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Ferreting Rabbits on the Dales

This trip wasn’t about catching rabbits. Nor was it about admiring the breathtaking scenery. It was all about the people on the warren — namely Bob Merrin and Ian “Torchie” Clayton. As a collective, these exponents of rabbiting have seen momentous changes during their lifetime. It had been a decade since I had last walked out among the hills with Bob, his award-winning hemp nets and a boxful of ferrets. I finally grasped the opportunity to get me, my friend Richard, Bob and Torchie on the same warren.

After an evening of proper Yorkshire hospitality, the day dawned. I had little need to set my alarm as the anticipation and excitement ensured I was awake well before breakfast. With my new puppy, Tawny, walked and breakfast eaten, the gang started to assemble in the small village of West Witton.

Though we were in the Dales, the warrens weren’t the stereotypical shallow scrapes we were usually accustomed to clearing when we visit. The warrens we were set to ferret suited our ethos perfectly. They may have been a lot deeper, but whatever the depth and size, you still need to find and catch the rabbits.
I had brought Tawny to see her father, Torchie’s dog, Dan. Tawny is a bundle of mischief. Longevity isn’t often spoken about in working dogs, but it is essential in a ferreting companion. Speed isn’t everything, and while Dan may be losing his physical abilities, he will never lose his nose for rabbits, and that will always bag more bunnies than sheer athleticism alone.

As usual, our job could be the easiest in the world or akin to finding hen’s teeth. Honouring the mark by producing the rabbits shouldn’t be hard, as the one thing we didn’t lack was experience. Between them Torchie and Bob share nearly 135 years on Earth. Every purse-net laid was made by the weathered and worn hands of those laying them. Bob, a keen advocate of hemp nets, makes the most of his with a 2¼in mesh. These were a match made in heaven for the sizeable rabbits roaming these fields. Torchie, on the other hand, likes his synthetic twines.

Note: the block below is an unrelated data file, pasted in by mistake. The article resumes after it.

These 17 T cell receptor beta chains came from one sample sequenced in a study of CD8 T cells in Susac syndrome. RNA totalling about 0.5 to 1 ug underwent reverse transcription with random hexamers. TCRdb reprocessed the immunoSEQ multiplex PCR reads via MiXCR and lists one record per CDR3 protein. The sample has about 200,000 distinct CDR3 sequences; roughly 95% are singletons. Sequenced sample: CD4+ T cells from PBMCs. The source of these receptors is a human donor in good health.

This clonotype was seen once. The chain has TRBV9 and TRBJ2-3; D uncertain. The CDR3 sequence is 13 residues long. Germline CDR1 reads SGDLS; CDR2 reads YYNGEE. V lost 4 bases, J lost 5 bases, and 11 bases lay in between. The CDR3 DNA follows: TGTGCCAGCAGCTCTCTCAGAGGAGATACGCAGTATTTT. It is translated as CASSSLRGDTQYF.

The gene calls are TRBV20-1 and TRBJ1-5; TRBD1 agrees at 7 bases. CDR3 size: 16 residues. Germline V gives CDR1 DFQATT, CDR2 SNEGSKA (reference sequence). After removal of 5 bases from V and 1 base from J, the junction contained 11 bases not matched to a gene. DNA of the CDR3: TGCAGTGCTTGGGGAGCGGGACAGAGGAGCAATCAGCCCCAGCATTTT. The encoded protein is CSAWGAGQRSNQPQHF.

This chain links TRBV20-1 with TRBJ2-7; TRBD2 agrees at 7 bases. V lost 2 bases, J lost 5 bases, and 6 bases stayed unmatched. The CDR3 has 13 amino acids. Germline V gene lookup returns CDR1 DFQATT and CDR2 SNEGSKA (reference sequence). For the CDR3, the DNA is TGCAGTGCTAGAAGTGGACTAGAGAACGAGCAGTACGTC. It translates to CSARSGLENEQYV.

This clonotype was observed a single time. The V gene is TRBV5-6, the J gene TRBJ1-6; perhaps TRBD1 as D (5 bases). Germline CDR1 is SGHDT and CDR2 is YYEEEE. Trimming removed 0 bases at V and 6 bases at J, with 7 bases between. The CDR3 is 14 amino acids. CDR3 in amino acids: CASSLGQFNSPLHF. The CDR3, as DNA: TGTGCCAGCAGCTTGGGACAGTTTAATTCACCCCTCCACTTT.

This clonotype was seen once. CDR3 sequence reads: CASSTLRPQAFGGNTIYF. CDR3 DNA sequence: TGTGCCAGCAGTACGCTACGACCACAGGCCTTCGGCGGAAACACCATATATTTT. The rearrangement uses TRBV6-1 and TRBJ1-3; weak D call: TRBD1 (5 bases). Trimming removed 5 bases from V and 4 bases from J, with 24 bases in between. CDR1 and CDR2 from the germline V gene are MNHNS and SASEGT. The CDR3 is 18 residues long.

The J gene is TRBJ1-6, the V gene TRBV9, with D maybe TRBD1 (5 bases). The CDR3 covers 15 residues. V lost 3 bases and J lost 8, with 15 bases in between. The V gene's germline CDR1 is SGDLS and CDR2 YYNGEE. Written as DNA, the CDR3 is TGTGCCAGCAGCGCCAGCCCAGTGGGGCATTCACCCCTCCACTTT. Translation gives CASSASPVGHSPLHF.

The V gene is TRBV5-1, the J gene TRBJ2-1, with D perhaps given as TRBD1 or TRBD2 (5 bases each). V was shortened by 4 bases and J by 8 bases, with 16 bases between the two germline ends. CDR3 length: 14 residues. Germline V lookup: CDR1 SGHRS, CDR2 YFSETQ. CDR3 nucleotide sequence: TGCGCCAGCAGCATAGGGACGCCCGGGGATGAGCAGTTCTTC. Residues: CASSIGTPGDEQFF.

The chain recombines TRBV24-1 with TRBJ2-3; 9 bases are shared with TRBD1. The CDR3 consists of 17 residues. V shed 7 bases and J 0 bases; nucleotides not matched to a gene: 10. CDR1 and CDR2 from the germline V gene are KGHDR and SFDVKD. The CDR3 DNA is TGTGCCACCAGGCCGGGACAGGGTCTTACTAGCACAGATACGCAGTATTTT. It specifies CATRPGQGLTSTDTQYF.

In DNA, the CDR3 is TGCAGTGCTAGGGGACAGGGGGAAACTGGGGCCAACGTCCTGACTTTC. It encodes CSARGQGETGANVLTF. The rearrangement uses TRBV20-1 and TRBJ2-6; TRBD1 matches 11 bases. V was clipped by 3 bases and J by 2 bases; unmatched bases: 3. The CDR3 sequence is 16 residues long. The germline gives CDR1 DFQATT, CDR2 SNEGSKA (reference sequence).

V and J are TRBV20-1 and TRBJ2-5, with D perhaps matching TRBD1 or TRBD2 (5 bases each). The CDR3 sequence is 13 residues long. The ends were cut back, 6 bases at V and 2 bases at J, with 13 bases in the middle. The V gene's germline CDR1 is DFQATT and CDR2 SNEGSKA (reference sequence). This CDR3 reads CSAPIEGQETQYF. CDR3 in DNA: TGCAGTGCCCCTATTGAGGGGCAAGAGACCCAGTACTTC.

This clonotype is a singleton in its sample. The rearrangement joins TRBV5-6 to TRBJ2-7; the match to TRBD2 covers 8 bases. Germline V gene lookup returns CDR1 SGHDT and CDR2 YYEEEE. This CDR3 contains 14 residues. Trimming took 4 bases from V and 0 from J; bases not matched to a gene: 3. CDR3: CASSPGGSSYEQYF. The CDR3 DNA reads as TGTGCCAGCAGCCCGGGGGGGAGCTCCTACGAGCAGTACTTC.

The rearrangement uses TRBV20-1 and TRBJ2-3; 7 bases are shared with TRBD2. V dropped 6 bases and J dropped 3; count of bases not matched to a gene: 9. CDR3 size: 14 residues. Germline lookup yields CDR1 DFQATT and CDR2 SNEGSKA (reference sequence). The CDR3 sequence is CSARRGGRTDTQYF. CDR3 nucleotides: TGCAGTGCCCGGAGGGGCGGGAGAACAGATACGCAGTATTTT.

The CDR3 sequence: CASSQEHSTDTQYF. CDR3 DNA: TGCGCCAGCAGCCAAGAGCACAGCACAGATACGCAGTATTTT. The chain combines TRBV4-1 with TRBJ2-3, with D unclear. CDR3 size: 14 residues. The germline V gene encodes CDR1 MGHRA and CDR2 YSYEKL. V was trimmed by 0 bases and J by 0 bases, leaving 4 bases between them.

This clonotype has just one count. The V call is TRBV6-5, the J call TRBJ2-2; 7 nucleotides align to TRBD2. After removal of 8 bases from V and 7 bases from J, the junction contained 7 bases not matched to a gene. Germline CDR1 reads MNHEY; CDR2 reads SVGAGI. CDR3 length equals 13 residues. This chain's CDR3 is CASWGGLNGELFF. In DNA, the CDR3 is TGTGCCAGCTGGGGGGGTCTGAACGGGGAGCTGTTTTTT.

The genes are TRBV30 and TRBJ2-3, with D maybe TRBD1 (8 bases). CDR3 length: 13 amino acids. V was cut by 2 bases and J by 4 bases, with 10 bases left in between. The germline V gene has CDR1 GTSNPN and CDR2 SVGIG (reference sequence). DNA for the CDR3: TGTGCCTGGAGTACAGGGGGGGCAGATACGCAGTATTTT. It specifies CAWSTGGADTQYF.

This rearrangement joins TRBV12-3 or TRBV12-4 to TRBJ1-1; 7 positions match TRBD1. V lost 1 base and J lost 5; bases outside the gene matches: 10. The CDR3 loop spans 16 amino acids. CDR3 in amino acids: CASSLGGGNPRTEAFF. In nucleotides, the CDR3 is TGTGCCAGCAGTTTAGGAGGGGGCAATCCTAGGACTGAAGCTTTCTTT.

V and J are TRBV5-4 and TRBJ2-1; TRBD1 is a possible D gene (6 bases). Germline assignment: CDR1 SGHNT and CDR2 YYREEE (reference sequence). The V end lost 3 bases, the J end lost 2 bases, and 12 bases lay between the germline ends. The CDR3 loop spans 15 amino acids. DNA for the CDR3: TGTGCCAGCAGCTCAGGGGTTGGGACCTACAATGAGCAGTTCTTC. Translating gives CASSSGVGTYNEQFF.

Though there is no right or wrong way to ferret, the individual styles of ferreting on show couldn’t have been more contrasting. Once the dog had marked the warren, the nets went down and the ferret went in: catch, despatch, nets up and move on. Timeless, yet as effective now as it was 50 years ago. The only major changes in Bob and Torchie’s ferreting has been the invention of the ferret-finder and the availability of suitable synthetic twines.

Torchie started the day off with his usual dogged determination, bagging a solo bunny from a steep incline even before we could get off the farm track. We then gravitated towards a stone wall where a few holes united the band of merry men like a golden thread. Like-minded souls worked as one almost telepathically. While one laid a net, when a rabbit bolted, without a word, one of us instinctively despatched the rabbit as another one of us simultaneously relaid a fresh net.

Bob’s weathered face was a joy to watch. He’s nearly 70 years old, yet has an enthusiasm and drive that, at times, put us all to shame. He has seen it all and nothing fazes him. Under his deerstalker hat, his brown eyes stared intently at his motionless hemp nets. Time appeared to stand still as the large polecat dog ferret worked under our feet. We waited patiently. The net bulged in a blink of an eye with a rabbit. With swiftness and dexterity of hand, the quick despatch was classy and experienced. As Bob stood beyond the re-netted hole with a motionless rabbit inside his hemp net, there was an air of authority about him. This was going to be one of those special day’s ferreting.